Pericles knew that the Delian League shouldn’t be based on pure power, Athenian power. He wanted to give it a moral basis, a philosophical justification. Around 449 BC, Pericles sent messengers all over the Greek world, inviting all the Greeks to a congress at Athens, to discuss the temples that had been destroyed by the Persians, how to fulfill the vows made to the gods when they were fighting the Persians, and how to maintain safe navigation throughout the Greek world.

The proposed congress put Athens in the role of unifier rather than bully, peace-maker rather than trouble-maker. Athens could say that it was extending a hand of friendship to Sparta and its allies, rather than preparing for war. Athens could say it was acting in the interests of all, not just in its own interest. And finally, the proposed congress would allow Pericles to justify the building of the Parthenon by saying, “The temples must be re-built, our vows must be fulfilled, the gods must be honored.” So Pericles could justify his building projects as acts of piety, rather than thefts of DelianLeague funds.

Kagan compares the proposed congress to the American proposal, after World War II, for a Marshall Plan that would cover all of Europe — eastern Europe as well as western Europe. The Spartans declined Pericles’ congress, as the Soviets declined the enlarged Marshall Plan.

Pericles’ congress never took place. Kagan says it may have been a sincere effort at peace and unity, or it may have been a shrewd piece of public relations, or it may have been both.

When Pericles’ building projects were challenged by his political opponents, he defended them by telling the assembly that the projects would bring Athens eternal glory. The ethics of glory, which inspired the Greek warrior, the Greek athlete, and the Greek poet, applied to society as well as the individual; a city should seek eternal fame, just like an individual. Perhaps even Pericles would be surprised if he could know that, 2500 years later, his Parthenon really did enjoy eternal fame, and the phrase “Periclean Age” meant the ultimate renaissance.

Pericles also justified his projects in another way: like Roosevelt’s New Deal, Pericles’ projects were a jobs program, they employed large numbers of Athenians — artists, craftsmen, laborers.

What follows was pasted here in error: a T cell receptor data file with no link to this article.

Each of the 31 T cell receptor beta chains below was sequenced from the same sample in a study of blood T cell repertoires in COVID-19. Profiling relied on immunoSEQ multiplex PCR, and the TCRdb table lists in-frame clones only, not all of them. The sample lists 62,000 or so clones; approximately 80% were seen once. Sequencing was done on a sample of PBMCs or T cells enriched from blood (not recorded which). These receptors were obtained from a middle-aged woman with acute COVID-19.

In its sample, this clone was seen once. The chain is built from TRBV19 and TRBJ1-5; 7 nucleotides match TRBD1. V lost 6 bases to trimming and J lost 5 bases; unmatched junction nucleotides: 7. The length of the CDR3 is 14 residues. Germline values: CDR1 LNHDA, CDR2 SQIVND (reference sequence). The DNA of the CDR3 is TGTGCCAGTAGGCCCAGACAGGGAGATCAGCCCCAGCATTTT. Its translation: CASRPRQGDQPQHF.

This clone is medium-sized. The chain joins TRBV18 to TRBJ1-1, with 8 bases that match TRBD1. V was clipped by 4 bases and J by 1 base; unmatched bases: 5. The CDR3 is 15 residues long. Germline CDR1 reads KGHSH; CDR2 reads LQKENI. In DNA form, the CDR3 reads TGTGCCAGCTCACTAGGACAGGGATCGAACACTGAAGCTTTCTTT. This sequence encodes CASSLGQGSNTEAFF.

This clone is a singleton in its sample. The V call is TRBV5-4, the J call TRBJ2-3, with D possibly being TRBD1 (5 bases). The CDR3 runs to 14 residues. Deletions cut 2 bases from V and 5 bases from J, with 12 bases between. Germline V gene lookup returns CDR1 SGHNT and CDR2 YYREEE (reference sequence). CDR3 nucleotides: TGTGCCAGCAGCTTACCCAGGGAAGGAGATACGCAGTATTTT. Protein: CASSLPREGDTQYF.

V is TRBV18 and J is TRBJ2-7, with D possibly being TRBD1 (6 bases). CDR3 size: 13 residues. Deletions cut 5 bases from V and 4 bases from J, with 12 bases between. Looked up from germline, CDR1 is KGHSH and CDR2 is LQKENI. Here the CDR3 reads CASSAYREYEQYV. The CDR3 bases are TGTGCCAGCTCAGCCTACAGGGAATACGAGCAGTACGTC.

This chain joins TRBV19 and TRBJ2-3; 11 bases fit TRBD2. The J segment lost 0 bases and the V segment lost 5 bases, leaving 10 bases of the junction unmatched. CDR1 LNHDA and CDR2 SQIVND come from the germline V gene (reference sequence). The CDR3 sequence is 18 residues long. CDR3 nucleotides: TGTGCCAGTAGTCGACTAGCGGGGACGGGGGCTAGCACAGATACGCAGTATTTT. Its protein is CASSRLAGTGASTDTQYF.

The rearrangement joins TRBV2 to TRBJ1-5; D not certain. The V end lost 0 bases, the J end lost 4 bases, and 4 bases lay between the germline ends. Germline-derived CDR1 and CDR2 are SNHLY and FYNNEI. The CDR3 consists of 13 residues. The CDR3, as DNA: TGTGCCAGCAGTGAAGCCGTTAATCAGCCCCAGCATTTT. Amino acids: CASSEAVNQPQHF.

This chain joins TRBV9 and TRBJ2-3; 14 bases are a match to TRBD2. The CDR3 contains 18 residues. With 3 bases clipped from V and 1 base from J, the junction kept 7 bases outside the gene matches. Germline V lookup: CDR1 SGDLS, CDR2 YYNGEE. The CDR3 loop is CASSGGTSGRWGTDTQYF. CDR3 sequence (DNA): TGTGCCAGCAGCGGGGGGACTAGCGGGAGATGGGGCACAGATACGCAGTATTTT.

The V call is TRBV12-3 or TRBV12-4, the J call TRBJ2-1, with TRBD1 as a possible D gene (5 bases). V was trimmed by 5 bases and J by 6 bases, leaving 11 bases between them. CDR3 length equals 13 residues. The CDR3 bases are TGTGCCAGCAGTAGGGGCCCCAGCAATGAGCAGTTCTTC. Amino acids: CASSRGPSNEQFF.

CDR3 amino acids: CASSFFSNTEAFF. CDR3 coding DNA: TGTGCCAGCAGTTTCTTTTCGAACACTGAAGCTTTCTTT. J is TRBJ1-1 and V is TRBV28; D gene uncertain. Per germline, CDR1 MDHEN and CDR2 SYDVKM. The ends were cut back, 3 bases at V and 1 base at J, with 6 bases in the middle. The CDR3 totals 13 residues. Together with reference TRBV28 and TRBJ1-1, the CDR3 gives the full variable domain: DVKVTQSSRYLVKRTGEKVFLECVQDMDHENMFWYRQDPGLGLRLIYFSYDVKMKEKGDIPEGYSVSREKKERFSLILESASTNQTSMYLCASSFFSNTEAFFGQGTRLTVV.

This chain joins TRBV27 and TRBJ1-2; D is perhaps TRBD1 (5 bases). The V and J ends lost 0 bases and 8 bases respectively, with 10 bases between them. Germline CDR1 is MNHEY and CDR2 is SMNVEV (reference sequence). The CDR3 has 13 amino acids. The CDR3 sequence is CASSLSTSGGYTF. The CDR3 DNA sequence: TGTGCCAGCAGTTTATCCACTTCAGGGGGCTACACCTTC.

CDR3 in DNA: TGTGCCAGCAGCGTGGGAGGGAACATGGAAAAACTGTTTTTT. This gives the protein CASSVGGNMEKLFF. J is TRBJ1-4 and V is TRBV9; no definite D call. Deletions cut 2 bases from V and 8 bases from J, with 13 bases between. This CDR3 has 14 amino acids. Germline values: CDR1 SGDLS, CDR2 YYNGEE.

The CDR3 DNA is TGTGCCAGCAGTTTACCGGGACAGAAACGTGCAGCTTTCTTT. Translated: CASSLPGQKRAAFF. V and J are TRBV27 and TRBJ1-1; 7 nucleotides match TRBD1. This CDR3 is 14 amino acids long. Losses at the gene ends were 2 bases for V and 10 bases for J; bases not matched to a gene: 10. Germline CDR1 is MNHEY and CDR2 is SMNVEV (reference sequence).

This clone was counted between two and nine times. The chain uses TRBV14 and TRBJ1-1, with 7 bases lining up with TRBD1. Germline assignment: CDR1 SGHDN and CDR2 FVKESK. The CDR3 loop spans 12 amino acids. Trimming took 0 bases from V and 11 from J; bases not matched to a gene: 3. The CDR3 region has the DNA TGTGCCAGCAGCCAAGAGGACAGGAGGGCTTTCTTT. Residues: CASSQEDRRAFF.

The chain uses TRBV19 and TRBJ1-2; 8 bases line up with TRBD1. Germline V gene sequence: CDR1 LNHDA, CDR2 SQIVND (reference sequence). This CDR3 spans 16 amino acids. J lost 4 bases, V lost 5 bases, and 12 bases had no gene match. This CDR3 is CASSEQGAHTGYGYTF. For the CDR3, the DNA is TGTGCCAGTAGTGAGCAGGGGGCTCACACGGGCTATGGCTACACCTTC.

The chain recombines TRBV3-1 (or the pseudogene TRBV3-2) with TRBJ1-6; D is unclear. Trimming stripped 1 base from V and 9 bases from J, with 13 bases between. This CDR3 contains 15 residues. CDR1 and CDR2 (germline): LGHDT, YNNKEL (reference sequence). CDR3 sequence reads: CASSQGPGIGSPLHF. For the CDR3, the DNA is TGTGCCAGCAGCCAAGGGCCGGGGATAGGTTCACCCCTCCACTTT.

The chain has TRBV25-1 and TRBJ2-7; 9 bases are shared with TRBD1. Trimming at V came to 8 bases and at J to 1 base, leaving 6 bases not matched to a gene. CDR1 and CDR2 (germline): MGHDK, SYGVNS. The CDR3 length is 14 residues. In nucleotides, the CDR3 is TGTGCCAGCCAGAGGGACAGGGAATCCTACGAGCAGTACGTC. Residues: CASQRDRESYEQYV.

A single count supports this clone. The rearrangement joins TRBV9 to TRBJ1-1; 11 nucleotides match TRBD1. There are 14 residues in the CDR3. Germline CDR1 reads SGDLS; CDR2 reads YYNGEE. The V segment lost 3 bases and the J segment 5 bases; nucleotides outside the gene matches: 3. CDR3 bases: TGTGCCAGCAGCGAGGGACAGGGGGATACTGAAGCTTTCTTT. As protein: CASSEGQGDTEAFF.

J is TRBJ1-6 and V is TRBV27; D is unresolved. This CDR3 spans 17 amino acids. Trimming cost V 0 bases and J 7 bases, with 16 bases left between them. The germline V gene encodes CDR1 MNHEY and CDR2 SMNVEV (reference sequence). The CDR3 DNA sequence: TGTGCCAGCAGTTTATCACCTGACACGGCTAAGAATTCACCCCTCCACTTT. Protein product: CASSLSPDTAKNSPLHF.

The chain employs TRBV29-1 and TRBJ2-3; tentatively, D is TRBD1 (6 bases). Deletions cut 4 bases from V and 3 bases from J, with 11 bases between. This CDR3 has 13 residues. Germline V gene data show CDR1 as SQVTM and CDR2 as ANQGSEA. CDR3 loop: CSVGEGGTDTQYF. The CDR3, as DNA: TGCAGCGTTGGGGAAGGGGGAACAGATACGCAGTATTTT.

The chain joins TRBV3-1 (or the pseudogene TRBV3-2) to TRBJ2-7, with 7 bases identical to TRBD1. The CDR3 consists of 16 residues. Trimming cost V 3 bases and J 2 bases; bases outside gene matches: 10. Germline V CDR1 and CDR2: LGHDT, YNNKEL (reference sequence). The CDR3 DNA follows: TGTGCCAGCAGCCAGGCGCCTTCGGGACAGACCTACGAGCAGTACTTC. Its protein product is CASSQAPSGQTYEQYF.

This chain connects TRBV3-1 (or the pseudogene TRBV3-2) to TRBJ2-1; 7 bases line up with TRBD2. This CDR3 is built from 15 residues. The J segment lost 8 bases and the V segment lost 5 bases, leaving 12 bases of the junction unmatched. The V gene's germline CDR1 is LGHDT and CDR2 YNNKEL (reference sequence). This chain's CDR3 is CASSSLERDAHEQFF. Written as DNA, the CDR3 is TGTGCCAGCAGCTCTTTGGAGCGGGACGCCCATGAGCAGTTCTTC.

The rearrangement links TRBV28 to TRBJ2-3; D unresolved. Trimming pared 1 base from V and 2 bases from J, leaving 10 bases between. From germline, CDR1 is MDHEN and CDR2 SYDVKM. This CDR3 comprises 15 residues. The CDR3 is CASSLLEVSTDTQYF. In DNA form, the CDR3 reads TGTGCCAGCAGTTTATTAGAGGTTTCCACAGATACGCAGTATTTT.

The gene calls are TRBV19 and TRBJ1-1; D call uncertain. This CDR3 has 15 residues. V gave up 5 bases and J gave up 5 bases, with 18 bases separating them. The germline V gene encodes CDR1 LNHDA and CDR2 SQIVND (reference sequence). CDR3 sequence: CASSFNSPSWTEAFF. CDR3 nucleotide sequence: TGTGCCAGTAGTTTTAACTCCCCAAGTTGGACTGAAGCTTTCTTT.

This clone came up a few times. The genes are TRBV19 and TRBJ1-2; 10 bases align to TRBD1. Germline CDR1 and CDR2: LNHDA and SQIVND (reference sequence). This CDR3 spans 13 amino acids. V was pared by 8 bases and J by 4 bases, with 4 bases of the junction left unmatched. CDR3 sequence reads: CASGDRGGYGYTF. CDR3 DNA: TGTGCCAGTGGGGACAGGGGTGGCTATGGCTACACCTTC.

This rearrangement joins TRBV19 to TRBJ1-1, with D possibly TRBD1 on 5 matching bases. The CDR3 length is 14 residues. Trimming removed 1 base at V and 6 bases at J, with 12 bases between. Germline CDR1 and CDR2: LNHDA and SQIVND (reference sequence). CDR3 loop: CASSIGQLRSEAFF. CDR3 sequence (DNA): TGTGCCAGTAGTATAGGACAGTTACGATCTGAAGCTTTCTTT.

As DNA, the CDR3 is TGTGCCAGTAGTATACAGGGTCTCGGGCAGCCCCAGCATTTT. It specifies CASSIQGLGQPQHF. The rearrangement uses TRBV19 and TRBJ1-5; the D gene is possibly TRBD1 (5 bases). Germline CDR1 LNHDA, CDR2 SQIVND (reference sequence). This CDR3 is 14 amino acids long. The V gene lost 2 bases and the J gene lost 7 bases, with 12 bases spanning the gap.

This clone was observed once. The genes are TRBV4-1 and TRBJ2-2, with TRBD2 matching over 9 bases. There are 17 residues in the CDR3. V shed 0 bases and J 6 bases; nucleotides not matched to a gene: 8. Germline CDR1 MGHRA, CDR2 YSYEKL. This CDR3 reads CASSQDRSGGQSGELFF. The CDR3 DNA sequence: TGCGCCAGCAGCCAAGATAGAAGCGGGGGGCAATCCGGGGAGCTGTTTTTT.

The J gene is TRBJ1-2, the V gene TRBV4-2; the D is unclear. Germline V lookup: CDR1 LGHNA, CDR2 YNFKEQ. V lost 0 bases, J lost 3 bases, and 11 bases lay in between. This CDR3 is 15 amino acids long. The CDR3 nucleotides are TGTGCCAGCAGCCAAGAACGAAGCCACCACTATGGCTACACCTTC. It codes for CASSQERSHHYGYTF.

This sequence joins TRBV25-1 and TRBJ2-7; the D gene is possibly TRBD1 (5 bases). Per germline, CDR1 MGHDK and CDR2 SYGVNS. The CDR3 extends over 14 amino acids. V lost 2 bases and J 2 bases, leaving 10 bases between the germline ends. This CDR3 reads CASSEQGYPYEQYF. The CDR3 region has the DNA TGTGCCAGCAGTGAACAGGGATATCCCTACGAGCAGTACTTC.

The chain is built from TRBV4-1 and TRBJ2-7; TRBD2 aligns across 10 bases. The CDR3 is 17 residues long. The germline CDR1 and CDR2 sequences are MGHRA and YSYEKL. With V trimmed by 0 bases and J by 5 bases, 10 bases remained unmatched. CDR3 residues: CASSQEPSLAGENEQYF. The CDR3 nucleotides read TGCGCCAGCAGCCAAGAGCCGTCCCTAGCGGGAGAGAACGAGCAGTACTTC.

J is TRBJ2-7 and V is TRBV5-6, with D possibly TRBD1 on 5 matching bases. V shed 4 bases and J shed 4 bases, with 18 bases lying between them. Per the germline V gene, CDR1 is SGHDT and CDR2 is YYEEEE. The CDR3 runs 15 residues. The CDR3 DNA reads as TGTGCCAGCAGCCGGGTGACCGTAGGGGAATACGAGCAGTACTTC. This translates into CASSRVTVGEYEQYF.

The assembly supported Pericles and his projects. To make his political triumph total, Pericles proposed ostracizing his chief political opponent. The ostracism, Kagan says, “served both as a vote of confidence in his leadership and as a referendum on his policies.” The ostracism passed, “Pericles reached new heights of political influence.”7

But Pericles still had a problem with Sparta. When Pericles was beginning his political career, Cimon was a leading figure in Athens, and the Spartans liked and trusted Cimon. But Cimon had died, and the Spartans felt that Athens was becoming too powerful. There were always factions in Sparta, as in other cities; Sparta had a faction that wanted peace with Athens, and a faction that wanted war. “Sparta’s flat rejection of the invitation to a Panhellenic Congress suggests that the friends of peace had already lost out to those who wanted to challenge the Athenians.”8

Sparta wasn’t alone in wanting to challenge the Athenians. Argos and Megara, which lay between Sparta and Athens, came back to the Spartan camp, after briefly being on the Athenian side; Megara destroyed the garrisons that Athens had left in Megara. Boeotia, too, rose up against Athens, and destroyed a small army that Athens sent to put down the uprising. Since Athens looked weak, the island of Euboea revolted (Euboea is a large island just east of Athens). Sparta chose this moment (c. 447 BC) to march an army toward Athens, and begin ravaging the Athenian countryside.

The situation looked dire indeed. Athens’ new land empire had melted away in the twinkling of an eye, and there was trouble in the sea empire, too. Pericles managed to communicate with the leader of the invading Spartan army, and he may have bribed him, too. The Spartans knew that, even if they won a showdown on land, the Athenians could inflict significant losses on them, and then retreat behind their walls. Kagan thinks that Pericles must have “proposed peace terms too good to reject.”9

The Spartans halted their invasion, and marched home. The war party in Sparta was furious, and pushed the leaders of the invasion into exile. Pericles suppressed the revolt in Euboea.

In 446 BC, Athens and Sparta struck a comprehensive peace deal that’s known as the Thirty Years’ Peace. Such deals were ratified by the swearing of oaths. Perhaps the Greeks hesitated to violate such agreements because they had sworn, because they believed that the gods would punish them if they violated their oaths.

The Thirty Years’ Peace accepted the division of Greece into two blocs. A member of one bloc was forbidden to switch to the other bloc. A neutral city was allowed to join either bloc. Like the Versailles treaty ending World War I, the Thirty Years’ Peace attempted to prevent future wars by submitting disputes to arbitration. Kagan writes,